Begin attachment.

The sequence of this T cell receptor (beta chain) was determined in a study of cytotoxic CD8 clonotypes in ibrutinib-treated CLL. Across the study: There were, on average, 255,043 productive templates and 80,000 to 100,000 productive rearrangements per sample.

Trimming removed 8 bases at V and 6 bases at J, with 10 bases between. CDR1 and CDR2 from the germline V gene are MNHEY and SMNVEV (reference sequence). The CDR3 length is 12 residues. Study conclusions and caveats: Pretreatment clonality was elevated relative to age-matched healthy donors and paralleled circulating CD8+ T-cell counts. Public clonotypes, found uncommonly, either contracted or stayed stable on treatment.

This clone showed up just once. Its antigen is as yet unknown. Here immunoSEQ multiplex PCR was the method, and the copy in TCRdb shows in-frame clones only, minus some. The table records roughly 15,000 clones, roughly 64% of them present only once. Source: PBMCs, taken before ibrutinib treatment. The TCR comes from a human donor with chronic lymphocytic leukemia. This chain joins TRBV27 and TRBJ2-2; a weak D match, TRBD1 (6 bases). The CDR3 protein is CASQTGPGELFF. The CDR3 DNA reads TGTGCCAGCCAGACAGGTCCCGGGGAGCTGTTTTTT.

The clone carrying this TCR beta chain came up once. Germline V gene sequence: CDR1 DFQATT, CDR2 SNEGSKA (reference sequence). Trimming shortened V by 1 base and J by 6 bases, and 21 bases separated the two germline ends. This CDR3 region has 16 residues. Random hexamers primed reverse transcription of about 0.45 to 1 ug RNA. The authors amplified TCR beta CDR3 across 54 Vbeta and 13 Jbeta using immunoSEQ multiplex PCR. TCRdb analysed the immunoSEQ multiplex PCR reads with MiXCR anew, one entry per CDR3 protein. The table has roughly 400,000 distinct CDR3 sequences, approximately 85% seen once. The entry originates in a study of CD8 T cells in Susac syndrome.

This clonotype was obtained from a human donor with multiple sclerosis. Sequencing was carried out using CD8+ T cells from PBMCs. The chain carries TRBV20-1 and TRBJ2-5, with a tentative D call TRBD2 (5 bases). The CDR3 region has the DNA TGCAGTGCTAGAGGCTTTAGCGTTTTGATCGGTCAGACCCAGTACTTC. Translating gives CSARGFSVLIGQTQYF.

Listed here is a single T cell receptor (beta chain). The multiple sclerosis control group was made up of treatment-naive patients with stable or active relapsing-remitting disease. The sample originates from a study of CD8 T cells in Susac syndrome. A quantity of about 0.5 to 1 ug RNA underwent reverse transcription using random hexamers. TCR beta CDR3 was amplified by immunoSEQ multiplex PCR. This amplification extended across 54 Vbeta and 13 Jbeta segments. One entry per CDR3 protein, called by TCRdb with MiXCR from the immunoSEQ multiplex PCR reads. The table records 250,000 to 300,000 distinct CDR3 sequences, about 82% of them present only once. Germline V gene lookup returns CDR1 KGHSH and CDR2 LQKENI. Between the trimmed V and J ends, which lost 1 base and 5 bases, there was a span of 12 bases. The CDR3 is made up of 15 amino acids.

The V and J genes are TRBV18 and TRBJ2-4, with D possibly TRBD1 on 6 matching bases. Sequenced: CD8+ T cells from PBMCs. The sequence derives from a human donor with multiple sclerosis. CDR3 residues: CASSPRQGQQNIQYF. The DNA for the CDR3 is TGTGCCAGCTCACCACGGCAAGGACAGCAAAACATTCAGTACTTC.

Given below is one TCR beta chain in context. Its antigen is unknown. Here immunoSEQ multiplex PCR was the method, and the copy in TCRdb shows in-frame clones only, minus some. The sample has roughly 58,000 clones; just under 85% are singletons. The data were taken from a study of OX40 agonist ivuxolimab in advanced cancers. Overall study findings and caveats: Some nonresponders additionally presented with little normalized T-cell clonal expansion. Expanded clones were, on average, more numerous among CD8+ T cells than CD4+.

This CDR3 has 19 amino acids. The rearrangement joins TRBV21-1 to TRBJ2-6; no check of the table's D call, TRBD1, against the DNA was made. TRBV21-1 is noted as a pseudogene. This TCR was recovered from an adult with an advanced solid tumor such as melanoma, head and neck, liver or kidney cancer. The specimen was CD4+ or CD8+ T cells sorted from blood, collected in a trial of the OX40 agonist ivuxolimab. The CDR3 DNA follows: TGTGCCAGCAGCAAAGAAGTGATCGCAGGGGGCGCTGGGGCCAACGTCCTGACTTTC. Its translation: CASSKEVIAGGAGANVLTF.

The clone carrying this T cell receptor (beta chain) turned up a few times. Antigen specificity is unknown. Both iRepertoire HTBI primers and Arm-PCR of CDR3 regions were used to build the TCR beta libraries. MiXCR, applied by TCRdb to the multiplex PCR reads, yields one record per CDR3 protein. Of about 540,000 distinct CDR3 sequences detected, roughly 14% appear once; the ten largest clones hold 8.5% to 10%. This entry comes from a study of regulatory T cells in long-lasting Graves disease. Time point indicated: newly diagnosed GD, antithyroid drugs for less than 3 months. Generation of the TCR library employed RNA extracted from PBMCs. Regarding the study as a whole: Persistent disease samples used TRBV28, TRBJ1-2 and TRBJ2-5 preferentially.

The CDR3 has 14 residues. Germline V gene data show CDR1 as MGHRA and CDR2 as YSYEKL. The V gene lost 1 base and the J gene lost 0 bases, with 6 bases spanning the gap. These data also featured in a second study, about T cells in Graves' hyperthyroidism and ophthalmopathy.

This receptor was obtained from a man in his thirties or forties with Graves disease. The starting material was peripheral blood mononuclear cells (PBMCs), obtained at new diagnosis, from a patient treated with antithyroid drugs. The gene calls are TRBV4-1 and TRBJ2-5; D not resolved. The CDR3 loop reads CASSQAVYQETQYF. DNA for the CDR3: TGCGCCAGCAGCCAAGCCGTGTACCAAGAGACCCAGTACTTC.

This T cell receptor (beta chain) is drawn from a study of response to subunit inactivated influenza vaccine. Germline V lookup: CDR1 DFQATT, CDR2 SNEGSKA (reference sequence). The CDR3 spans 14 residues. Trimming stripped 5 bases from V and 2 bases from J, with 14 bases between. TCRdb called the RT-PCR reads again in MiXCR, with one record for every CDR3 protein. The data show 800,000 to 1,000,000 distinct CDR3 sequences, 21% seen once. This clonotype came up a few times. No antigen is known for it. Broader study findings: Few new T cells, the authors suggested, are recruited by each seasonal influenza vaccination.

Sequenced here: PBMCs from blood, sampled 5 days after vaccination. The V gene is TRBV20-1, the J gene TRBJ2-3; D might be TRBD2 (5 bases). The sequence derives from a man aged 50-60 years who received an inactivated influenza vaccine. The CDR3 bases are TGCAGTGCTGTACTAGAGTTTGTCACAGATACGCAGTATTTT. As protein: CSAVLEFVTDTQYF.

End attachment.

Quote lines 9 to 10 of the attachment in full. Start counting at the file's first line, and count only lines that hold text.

This CDR3 has 19 amino acids. The rearrangement joins TRBV21-1 to TRBJ2-6; no check of the table's D call, TRBD1, against the DNA was made. TRBV21-1 is noted as a pseudogene. This TCR was recovered from an adult with an advanced solid tumor such as melanoma, head and neck, liver or kidney cancer. The specimen was CD4+ or CD8+ T cells sorted from blood, collected in a trial of the OX40 agonist ivuxolimab. The CDR3 DNA follows: TGTGCCAGCAGCAAAGAAGTGATCGCAGGGGGCGCTGGGGCCAACGTCCTGACTTTC. Its translation: CASSKEVIAGGAGANVLTF.

The clone carrying this T cell receptor (beta chain) turned up a few times. Antigen specificity is unknown. Both iRepertoire HTBI primers and Arm-PCR of CDR3 regions were used to build the TCR beta libraries. MiXCR, applied by TCRdb to the multiplex PCR reads, yields one record per CDR3 protein. Of about 540,000 distinct CDR3 sequences detected, roughly 14% appear once; the ten largest clones hold 8.5% to 10%. This entry comes from a study of regulatory T cells in long-lasting Graves disease. Time point indicated: newly diagnosed GD, antithyroid drugs for less than 3 months. Generation of the TCR library employed RNA extracted from PBMCs. Regarding the study as a whole: Persistent disease samples used TRBV28, TRBJ1-2 and TRBJ2-5 preferentially.